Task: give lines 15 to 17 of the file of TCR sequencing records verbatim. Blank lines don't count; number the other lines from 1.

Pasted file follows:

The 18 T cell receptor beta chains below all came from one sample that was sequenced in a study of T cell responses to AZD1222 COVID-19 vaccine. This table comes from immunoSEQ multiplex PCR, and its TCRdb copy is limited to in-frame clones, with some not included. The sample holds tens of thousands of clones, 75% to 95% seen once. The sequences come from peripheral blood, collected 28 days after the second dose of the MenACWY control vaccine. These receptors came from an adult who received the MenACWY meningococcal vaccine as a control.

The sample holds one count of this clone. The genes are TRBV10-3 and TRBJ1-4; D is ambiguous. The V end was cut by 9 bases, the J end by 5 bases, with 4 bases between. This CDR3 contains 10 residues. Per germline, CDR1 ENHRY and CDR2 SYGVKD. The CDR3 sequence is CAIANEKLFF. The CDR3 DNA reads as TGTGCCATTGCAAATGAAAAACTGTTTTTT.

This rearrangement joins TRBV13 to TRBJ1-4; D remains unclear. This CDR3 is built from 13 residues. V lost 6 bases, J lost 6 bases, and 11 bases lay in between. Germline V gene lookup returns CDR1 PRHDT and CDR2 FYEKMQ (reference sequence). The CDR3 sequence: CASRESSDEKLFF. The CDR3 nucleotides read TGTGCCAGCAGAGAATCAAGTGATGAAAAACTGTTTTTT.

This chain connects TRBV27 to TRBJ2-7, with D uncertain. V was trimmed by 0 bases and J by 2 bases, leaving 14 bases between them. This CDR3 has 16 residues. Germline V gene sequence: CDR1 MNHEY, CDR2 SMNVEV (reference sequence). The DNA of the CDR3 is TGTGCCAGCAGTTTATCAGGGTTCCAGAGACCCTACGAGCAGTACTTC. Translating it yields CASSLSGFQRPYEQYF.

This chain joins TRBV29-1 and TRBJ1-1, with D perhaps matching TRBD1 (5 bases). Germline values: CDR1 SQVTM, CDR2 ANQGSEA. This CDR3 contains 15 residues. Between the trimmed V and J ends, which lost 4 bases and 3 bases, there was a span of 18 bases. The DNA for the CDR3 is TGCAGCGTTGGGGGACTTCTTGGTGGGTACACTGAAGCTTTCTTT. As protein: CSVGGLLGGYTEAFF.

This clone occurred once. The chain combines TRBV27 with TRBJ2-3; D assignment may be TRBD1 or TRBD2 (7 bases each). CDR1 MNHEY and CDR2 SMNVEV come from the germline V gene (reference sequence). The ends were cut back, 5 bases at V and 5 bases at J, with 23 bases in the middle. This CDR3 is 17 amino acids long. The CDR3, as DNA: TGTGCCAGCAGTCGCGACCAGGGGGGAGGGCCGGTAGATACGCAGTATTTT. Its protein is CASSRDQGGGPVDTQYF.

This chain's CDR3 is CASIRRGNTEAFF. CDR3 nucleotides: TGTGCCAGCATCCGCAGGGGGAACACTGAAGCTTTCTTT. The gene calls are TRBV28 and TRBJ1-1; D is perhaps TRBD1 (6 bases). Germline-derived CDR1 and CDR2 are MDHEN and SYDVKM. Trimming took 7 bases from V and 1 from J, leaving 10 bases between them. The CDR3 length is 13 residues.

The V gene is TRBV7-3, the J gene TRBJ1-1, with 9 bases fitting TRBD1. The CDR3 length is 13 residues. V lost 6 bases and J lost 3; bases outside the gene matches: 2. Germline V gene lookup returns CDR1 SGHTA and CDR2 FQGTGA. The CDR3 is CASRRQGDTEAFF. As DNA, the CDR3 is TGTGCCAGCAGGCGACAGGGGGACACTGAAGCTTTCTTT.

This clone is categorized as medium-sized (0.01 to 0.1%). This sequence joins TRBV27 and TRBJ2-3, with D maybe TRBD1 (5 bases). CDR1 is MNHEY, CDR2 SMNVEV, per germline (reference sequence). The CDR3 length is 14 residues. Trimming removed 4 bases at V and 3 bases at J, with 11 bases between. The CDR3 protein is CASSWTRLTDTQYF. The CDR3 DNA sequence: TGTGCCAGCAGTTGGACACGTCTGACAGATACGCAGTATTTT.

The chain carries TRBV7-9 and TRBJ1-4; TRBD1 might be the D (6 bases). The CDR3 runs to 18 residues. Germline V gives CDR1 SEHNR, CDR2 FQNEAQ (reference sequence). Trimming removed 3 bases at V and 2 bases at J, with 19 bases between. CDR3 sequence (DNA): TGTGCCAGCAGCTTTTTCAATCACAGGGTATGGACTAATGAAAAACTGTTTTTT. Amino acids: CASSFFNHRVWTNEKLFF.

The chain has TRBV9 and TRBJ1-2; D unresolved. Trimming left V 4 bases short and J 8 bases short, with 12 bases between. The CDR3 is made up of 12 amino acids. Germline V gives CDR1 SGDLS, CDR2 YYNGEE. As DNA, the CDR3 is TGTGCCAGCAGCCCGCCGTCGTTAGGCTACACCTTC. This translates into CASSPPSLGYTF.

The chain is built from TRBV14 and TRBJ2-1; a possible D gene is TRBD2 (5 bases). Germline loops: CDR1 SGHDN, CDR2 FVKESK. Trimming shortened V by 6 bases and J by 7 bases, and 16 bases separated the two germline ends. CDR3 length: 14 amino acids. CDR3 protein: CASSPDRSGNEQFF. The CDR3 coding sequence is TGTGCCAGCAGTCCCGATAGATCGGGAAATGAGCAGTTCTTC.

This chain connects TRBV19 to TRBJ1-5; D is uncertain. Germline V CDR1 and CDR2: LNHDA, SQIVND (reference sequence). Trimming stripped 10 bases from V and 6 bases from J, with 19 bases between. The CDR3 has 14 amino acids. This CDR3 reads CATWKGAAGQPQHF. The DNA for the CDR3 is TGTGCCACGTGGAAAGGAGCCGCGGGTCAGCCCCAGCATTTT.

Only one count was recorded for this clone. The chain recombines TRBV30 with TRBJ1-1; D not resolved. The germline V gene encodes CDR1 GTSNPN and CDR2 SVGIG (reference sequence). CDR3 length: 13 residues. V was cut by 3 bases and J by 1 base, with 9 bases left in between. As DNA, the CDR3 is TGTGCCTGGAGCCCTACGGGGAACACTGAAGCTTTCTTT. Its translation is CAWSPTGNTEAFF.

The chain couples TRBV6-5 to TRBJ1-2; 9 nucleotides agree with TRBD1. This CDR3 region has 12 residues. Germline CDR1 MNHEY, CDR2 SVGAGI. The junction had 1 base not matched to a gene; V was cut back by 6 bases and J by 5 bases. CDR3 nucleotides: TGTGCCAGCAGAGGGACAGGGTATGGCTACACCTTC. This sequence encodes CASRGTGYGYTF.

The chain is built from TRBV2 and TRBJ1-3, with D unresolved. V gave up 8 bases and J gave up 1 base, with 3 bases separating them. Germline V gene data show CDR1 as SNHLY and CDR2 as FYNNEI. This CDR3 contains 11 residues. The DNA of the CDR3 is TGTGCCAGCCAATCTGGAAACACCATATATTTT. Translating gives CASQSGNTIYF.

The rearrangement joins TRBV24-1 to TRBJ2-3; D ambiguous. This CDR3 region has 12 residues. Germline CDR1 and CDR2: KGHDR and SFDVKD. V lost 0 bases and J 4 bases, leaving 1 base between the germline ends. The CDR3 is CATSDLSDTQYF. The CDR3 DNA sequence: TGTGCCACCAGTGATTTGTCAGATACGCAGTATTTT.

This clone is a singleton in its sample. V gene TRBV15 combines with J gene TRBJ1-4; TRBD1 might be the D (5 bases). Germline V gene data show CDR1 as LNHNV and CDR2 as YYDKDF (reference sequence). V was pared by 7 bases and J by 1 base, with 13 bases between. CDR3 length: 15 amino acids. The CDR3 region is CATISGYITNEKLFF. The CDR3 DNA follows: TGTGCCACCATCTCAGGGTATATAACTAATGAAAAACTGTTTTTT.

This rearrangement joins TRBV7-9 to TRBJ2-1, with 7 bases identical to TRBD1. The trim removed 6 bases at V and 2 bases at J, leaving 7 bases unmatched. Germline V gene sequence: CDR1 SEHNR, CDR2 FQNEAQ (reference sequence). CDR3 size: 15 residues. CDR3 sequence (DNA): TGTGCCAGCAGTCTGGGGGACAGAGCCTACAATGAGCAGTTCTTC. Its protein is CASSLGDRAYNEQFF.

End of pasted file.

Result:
The chain couples TRBV6-5 to TRBJ1-2; 9 nucleotides agree with TRBD1. This CDR3 region has 12 residues. Germline CDR1 MNHEY, CDR2 SVGAGI. The junction had 1 base not matched to a gene; V was cut back by 6 bases and J by 5 bases. CDR3 nucleotides: TGTGCCAGCAGAGGGACAGGGTATGGCTACACCTTC. This sequence encodes CASRGTGYGYTF.

The chain is built from TRBV2 and TRBJ1-3, with D unresolved. V gave up 8 bases and J gave up 1 base, with 3 bases separating them. Germline V gene data show CDR1 as SNHLY and CDR2 as FYNNEI. This CDR3 contains 11 residues. The DNA of the CDR3 is TGTGCCAGCCAATCTGGAAACACCATATATTTT. Translating gives CASQSGNTIYF.

The rearrangement joins TRBV24-1 to TRBJ2-3; D ambiguous. This CDR3 region has 12 residues. Germline CDR1 and CDR2: KGHDR and SFDVKD. V lost 0 bases and J 4 bases, leaving 1 base between the germline ends. The CDR3 is CATSDLSDTQYF. The CDR3 DNA sequence: TGTGCCACCAGTGATTTGTCAGATACGCAGTATTTT.